It’s hard to think of a more fitting title for Chinese filmmaker Song Fang’s sophomore feature than The Calming. A spiritual sister to Chantal Akerman’s classic portrait of female solitude, Les Rendez-vous d’Anna, The Calming follows a recently single woman filmmaker as she travels around China, Hong Kong, and Japan, showing her work and stopping to reconnect with friends and family along the way. As quiet and meditative a film as you’ll see this year, The Calming may be too placid for some, but those who allow themselves to just sit back and absorb the film’s tranquil exploration of emotional and intellectual transition will be richly rewarded.
On the Road
The journey of Lin (the magnetic Qi Xi) begins in Tokyo, where she reconnects with an older Japanese friend in the film industry over dinner at a restaurant that her friend claims has barely changed in the 40 years he has been a patron. In the middle of their conversation — a warm one, despite being slightly stilted by the time they have spent apart as well as the necessity of them both speaking English instead of their native languages — Lin suddenly blurts out that she and her partner have broken up. “You introduced us,” she says simply, barely pausing in her enjoyment of the meal, “so I wanted to tell you.”
Their reasons for breaking up are not touched upon, nor does Lin directly reference the relationship again apart from telling another longtime friend that she’d prefer not to talk about it. Nonetheless, the ending of this relationship looms large throughout the film as Lin migrates from one city to another with her suitcase in tow, contemplating what to do next in both her professional and personal lives. She’s showing her most recent documentary to appreciative audiences while trying to decide what the focus of her next project should be, and meeting up with friends who have recently gotten engaged or had children while being nowhere near the verge of such a major life change herself.
The Calming prefers to observe Lin from a respectful distance than to ascribe any kind of pointed psychological motivation to her actions; there is no voiceover to tell you what she is thinking in the film’s many long, quiet moments, nor a prominent musical score to try and convey her emotional state through song (with the exception of one powerful moment I’ll touch upon later). As Lin, Qi Xi’s exterior is largely opaque, her face still and almost impossible to read, with the exception of rare moments of pure joy, such as when she congratulates a friend on getting his marriage license.
Yet by keeping the character’s emotional depths hidden beneath the surface, instead of wearing them on her sleeve, Qi makes Lin a far more fascinating character than she would have been if she had delivered extensive, melodramatic monologues about the dissolution of her relationship and her fears of creative stagnation. Together, Song and Qi leave the audience with plenty of room for wondering, and that is part of what keeps The Calming so surprisingly engaging throughout its 90 minutes.
While little about The Calming is obvious, it is clear that Lin currently exists in a form of limbo, hovering on the cusp of a new beginning while not being entirely sure what that entails for her. And yet, as one watches Lin gaze out her hotel room window at the neon-lit cityscape that surrounds her, or embark on a solo hike through the lush natural landscape of rural East Asia, one is left with an overwhelming sense not of melancholy, but of peace. Lin is in solitude, but she is not lonely; as the film progresses, one can see that she is increasingly comfortable all by herself, taking time to visit art exhibits, go to shows and search at her own pace for the next great inspiration in her life, whatever it may be. She might not necessarily be happy — at least, not yet — but she’s slowly but surely on her way there.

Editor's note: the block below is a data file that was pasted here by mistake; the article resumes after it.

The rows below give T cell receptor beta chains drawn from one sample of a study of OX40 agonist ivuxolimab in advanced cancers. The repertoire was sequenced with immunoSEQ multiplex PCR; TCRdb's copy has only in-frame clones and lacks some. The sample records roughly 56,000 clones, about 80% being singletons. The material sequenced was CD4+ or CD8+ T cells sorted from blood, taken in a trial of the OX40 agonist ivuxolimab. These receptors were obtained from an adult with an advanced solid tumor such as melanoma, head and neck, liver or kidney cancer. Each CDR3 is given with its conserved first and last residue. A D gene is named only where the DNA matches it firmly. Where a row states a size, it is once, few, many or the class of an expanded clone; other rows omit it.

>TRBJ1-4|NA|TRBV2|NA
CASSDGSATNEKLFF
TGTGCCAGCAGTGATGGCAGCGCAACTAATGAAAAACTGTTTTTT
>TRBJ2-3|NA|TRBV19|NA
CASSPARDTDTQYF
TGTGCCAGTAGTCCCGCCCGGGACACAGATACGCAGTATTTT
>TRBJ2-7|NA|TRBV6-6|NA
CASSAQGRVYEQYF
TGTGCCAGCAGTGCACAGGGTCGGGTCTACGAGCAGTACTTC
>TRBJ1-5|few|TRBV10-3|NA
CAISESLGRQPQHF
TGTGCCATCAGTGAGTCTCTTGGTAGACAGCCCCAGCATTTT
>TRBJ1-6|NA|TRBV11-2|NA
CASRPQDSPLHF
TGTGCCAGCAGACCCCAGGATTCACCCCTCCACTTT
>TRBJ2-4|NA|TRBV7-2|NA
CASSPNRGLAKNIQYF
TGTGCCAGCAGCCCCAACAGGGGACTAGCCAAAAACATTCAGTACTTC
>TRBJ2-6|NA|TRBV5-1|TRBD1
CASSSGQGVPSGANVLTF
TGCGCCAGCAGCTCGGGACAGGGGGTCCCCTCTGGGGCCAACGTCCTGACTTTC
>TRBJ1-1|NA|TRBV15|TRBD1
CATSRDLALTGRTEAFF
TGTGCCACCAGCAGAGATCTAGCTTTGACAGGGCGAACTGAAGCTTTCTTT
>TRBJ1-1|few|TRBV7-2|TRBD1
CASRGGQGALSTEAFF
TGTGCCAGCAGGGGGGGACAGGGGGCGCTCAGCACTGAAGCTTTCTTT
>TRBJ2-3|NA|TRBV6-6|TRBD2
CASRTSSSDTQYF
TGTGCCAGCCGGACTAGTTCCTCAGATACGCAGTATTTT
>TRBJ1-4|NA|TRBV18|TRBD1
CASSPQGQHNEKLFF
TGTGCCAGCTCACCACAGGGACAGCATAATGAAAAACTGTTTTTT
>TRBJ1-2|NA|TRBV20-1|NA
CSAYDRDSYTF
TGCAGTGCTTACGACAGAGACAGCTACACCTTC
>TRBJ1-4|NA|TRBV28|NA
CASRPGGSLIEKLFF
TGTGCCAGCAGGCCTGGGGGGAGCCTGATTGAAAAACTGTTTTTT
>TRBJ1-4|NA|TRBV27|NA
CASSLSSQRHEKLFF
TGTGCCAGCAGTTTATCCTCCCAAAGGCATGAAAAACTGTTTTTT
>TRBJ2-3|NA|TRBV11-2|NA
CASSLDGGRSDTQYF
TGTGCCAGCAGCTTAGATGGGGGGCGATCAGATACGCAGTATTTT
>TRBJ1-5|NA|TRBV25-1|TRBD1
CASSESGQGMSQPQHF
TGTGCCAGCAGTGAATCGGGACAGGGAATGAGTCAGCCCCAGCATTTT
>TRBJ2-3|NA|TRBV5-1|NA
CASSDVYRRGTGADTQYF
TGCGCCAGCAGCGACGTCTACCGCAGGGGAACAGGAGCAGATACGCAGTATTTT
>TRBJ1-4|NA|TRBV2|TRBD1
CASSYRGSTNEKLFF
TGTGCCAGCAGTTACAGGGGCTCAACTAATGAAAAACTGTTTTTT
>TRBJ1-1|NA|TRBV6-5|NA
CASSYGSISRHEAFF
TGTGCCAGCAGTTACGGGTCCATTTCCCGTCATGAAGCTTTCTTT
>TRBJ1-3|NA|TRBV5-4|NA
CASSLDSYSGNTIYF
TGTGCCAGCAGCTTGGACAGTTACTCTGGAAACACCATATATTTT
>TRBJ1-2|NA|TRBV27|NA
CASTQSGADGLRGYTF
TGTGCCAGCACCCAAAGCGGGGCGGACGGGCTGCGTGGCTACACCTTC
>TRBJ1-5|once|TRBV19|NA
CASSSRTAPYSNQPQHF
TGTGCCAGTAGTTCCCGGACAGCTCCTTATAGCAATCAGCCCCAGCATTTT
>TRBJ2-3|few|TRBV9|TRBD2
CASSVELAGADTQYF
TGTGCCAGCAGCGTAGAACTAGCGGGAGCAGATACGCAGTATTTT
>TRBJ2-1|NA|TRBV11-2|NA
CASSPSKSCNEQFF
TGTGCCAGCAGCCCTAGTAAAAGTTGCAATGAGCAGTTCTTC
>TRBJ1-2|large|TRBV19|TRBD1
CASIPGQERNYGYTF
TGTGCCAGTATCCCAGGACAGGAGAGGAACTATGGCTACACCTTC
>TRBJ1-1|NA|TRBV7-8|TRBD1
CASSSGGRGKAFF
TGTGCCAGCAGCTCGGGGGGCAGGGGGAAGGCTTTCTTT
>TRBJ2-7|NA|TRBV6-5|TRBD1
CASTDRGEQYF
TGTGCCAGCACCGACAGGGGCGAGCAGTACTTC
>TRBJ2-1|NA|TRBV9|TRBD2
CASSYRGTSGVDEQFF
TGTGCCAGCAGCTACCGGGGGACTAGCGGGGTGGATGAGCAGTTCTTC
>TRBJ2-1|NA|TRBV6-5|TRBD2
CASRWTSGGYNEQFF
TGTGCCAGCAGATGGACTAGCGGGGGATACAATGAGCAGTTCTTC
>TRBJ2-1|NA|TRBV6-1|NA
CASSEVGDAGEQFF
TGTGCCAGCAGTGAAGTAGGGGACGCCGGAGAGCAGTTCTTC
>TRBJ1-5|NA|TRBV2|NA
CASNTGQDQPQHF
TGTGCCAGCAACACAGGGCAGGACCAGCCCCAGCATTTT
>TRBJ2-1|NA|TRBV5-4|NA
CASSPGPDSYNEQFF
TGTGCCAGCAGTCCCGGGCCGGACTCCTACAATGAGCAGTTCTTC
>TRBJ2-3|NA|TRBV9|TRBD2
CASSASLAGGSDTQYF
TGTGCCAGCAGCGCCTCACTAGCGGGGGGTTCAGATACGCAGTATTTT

It is hard to watch Song’s The Calming and not be reminded of Akerman’s Les Rendez-vous d’Anna, which follows the titular filmmaker as she traverses Western Europe to promote her new film while wrestling with her own sense of isolation from the world and everyone she knows. The nomadic lifestyle of the working filmmaker, who must go on the road to promote her work and keep her name at the top of minds, is clearly an ideal vessel for introspective drama, with these storytellers using the external journey to reflect the inner one.
That both films are directed by and centered on women feels like a declaration of sorts: our creative and personal angst is just as worthy of cinematic depiction and discussion as that of men. And while a man may lie at the root of Lin’s troubles, one takes comfort in the way the film does not allow him to take center stage; he is neither seen nor heard, an amorphous figure that exists only to spark Lin’s quest for self-fulfillment. In a world where women are often used as mere devices to further a man’s emotional development, the reversal can be quite refreshing.
At one point in the latter part of The Calming, Lin goes to a performance of Handel’s oratorio Alexander Balus. The lyrics are such a powerful distillation of Lin’s journey throughout the film that it is impossible not to touch upon them here:
“Convey me to some peaceful shore,
Where no tumultuous billows roar,
Where life, though joyless, still is calm,
And sweet content is sorrow’s balm.
There free from pomp and care, to wait,
Forgetting and forgot, the will of fate.”
By the time the film ends, one feels as though Lin has, at the very least, found that peaceful shore. What comes next remains to be seen.
What do you think? What are some of your favorite breakup movies? Share your thoughts in the comments below.
The Calming is screening as part of the Main Slate at the 2020 New York Film Festival.
Watch The Calming
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